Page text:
The threat of such an extension of Section 702 in the NDAA seems to have now receded.
Also last week, the House Permanent Select Committee on Intelligence released a bill disingenuously labeled a reform bill. It contains a warrant requirement limited to a narrow subset of “evidence of a crime” surveillance queries, while allowing the FBI to continue to define pretty much anything else as a matter of national security worthy of warrantless surveillance.
This leaves unclear how the FBI would meet the bill’s evidence-of-a-crime warrant standard but not a broader warrant requirement. This measure appears to be intentionally designed to be either taken out of the bill or simply ignored by the FBI in practice. As Sen. Mike Lee notes, the House Intelligence bill is “window dressing” to “expand government surveillance.” Under the House Intelligence Committee’s bill, the FBI might continue practices that led to batch queries of current and former federal government officials, journalists, political commentators, and 19,000 donors to a congressional campaign.
Another expansion in the bill is its restoration of “Lone Wolf Surveillance” authority, the suspicionless monitoring of online searches, social media usage, and increasingly unique biological traits such as facial recognition, DNA, and even analysis of body language to catch the solitary terrorist.
ACLU’s Matthew Harwood wrote in 2015 that this approach “would represent a fundamental assault on a free society. Such ‘countermeasures’ should send a shiver down your spine … The dangers to Americans in allowing government agencies to collect such intimate information in order to discover whether any of them are possible lone wolves should be obvious in terms of the destruction of privacy, among other things. The result would be both an Orwellian world and a hopeless one in safety terms.”
Drawing on data from multiple studies, Harwood wrote: “It’s already clear that none of these expensive and advanced technological ‘solutions’ will work. Totally innocent conduct (‘false positives’) will overwhelm the truly menacing.”
Expect champions of the intelligence community to continue to pull out all the stops, from backroom legislative maneuvers to more non-reform “reform” proposals. They will continue until more Americans contact their House and Senate Members and demand passage of a real reform measure, such as the Government Surveillance Reform Act – which upholds the Constitution’s requirement for a probable cause warrant for Americans’ communications, location and vehicle data, web browsing, and search records, while allowing reasonable exceptions for cybersecurity and emergency situations. Soon, the House Judiciary Committee will also be releasing a true reform bill, as well.
Let Congress know where you stand.
Politico reports that the House Permanent Select Committee on Intelligence has released detailed talking points outlining that panel’s draft of its bill for Section 702 reauthorization, a Foreign Intelligence Surveillance Act authority that expires at the end of this year.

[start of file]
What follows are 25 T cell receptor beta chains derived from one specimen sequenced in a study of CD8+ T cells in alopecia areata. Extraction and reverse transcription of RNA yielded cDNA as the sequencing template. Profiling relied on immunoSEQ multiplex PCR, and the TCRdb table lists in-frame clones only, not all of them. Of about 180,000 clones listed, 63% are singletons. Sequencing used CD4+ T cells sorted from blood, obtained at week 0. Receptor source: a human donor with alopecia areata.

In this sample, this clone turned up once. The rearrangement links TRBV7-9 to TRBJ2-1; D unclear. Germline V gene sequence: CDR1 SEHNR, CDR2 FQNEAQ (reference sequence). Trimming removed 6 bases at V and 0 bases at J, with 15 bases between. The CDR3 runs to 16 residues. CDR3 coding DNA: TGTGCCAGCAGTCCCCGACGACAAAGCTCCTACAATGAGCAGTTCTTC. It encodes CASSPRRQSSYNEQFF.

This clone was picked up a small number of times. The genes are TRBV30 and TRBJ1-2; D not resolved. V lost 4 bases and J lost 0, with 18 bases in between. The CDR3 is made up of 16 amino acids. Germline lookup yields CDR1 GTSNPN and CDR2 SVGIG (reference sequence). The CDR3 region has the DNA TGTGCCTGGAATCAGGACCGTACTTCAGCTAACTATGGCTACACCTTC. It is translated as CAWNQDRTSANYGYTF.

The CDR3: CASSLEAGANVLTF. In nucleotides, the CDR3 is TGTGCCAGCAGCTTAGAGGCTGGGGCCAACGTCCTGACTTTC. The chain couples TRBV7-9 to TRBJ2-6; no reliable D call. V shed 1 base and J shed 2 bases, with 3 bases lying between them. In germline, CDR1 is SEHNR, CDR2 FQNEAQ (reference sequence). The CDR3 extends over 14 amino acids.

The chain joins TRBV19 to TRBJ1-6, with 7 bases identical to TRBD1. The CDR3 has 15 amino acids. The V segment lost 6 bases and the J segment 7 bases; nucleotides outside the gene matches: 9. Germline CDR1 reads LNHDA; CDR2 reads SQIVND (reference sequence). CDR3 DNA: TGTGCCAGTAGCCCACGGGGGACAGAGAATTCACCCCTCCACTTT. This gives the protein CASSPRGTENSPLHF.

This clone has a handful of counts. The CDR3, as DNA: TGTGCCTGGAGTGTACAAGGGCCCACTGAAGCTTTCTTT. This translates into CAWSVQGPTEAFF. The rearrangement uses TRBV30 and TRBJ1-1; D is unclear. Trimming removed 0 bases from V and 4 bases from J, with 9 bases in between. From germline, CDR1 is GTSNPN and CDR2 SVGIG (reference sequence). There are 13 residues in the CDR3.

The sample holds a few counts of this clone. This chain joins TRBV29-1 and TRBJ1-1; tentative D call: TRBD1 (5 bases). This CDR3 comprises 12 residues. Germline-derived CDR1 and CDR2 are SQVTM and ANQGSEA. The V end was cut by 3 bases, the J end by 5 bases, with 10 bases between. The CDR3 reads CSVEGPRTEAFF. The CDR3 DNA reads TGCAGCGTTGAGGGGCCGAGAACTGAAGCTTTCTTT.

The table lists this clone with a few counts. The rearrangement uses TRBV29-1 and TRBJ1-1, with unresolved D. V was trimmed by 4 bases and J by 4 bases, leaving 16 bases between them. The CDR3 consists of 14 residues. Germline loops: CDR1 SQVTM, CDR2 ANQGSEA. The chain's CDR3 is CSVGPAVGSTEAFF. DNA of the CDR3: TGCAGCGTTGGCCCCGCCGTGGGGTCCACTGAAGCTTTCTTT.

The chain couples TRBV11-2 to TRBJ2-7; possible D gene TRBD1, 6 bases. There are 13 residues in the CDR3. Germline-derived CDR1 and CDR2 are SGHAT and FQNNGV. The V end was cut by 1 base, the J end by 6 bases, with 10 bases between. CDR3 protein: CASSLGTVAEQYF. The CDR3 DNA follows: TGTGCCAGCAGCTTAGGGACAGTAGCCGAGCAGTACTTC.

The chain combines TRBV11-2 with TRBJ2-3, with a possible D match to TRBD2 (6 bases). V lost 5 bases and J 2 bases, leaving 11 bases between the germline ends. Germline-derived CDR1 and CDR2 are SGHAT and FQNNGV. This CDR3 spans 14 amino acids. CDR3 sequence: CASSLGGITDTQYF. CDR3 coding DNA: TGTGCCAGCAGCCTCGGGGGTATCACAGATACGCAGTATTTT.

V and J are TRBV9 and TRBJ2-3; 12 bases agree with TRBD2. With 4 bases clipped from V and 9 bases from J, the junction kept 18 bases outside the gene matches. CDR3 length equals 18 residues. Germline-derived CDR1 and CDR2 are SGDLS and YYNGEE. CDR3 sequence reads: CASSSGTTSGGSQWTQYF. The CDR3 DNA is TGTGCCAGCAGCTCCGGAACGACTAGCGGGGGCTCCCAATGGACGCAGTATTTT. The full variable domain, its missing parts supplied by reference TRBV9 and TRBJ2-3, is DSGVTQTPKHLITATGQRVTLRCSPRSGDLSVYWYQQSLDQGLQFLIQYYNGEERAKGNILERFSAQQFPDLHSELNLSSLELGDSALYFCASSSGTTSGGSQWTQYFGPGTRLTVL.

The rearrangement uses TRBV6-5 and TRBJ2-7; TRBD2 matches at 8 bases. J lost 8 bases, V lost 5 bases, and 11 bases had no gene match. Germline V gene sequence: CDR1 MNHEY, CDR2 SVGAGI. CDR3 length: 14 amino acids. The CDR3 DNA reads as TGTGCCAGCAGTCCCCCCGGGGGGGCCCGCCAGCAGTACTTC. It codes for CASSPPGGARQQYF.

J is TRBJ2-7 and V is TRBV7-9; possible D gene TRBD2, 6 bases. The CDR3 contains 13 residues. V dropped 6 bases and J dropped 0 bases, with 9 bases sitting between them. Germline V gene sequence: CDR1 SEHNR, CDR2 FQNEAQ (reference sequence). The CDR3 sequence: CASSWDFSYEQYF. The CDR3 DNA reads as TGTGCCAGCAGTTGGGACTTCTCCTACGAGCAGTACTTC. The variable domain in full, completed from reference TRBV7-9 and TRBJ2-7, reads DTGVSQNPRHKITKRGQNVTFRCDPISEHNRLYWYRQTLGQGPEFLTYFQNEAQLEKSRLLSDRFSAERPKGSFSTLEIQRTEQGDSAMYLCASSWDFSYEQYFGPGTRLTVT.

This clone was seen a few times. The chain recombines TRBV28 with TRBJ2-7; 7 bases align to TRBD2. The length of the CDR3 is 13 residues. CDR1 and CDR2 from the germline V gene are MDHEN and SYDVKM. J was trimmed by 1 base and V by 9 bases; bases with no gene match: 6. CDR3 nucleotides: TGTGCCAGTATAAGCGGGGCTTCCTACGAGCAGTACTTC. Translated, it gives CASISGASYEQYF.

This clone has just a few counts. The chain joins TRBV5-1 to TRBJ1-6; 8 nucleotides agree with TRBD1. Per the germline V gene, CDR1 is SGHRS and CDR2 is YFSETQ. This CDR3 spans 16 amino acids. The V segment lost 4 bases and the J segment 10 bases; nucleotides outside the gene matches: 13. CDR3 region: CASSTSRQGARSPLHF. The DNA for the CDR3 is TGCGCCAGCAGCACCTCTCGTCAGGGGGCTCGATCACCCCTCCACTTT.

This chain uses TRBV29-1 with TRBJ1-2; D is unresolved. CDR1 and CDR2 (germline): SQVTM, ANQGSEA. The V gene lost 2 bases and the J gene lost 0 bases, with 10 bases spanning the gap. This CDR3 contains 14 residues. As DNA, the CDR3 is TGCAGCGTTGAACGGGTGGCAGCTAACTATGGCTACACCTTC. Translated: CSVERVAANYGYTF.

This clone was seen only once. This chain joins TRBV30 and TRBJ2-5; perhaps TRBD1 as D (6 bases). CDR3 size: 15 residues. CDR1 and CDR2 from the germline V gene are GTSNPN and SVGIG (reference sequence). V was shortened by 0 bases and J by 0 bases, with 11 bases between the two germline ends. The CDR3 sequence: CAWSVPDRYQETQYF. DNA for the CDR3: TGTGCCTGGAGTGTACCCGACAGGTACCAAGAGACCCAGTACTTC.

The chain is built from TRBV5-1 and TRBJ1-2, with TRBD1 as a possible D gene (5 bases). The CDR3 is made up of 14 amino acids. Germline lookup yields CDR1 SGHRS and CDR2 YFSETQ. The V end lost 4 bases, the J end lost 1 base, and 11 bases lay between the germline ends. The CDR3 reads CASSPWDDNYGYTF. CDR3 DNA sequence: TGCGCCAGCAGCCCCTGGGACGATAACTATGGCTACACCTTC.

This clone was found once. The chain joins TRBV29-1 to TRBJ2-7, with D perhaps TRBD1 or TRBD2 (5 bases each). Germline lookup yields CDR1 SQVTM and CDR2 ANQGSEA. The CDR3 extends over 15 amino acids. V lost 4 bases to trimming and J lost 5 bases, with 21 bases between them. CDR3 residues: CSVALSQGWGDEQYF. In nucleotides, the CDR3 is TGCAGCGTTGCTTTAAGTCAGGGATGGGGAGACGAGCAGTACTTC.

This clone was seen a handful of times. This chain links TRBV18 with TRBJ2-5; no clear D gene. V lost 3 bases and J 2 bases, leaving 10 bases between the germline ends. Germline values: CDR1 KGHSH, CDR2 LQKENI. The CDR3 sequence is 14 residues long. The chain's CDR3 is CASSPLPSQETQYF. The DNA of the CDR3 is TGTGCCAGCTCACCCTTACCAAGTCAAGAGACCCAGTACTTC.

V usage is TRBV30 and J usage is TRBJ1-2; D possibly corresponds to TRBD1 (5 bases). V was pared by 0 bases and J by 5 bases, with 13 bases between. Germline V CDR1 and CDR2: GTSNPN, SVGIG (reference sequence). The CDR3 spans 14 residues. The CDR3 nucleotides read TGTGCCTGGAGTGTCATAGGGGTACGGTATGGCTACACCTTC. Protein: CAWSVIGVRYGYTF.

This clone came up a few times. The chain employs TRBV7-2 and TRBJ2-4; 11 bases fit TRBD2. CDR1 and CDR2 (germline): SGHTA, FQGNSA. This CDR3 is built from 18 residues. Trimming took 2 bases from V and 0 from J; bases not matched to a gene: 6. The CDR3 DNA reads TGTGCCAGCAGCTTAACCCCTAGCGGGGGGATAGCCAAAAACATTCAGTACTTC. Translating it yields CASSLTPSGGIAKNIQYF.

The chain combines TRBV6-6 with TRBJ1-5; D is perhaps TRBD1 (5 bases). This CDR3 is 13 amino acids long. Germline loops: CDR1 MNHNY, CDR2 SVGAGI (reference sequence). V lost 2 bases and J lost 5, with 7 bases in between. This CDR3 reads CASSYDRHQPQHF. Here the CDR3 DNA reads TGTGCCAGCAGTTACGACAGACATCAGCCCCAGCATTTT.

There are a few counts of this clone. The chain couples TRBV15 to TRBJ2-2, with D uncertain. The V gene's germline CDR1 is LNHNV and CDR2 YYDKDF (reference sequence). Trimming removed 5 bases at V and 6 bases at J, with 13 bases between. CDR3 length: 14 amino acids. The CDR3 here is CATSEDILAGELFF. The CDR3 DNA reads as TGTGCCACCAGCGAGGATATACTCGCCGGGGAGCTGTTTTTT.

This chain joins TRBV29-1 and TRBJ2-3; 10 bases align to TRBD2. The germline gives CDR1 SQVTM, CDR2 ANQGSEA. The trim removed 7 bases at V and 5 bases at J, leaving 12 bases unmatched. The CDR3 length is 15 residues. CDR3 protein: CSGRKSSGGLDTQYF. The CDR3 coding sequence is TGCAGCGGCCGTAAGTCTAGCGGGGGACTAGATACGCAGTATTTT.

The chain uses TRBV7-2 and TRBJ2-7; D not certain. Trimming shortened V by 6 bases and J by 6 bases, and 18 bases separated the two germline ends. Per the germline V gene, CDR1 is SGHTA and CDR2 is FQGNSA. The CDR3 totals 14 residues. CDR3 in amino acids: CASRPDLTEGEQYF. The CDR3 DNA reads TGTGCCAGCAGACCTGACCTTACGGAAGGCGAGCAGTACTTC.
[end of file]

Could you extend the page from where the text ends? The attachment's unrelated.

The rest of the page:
“The bill described by the House Intelligence Committee, while offering a few useful reforms, is a pallid imitation of the kind of comprehensive reform that is needed,” said Gene Schaerr, PPSA general counsel. Sen. Mike Lee put it even more bluntly, noting that “these supposed ‘reforms’ are mere window dressing and would even expand government surveillance programs.”
“The House Intelligence bill only pays lip service to a warrant requirement,” Schaerr said, “applying it to the limited set of ‘evidence of a crime’ surveillance queries, while allowing the administration to continue large-scale surveillance of Americans under its utterly elastic standard of ‘foreign intelligence purposes.' Furthermore, the proposal does nothing to restrict the government’s purchasing of Americans’ most sensitive and personal data or to rein in the administration’s surveillance under executive orders.’”
Schaerr said the House Intelligence bill is a political marker from a committee known for its closeness to the intelligence community. It is not widely expected to become the tentpole for Section 702 reauthorization.
“Congress should look instead to a bill now being drafted by the House Judiciary Committee,” Schaerr said. “Chairman Jim Jordan and his colleagues are hard at work at crafting legislation that will offer deeper and more substantive reforms, while respecting the needs of national security.”
Rep. Andy Biggs (R-AZ), who has been participating in discussions between the two committees, told Politico, “The one thing that everybody agrees on is not only do you have to take care of 702, you have to take care of the broader stuff.”
“We look forward to a bill from the Judiciary Committee that does, indeed, take care of the broader stuff – including a stronger warrant requirement, closing the data broker loophole, and the Executive Order loophole,” Schaerr said.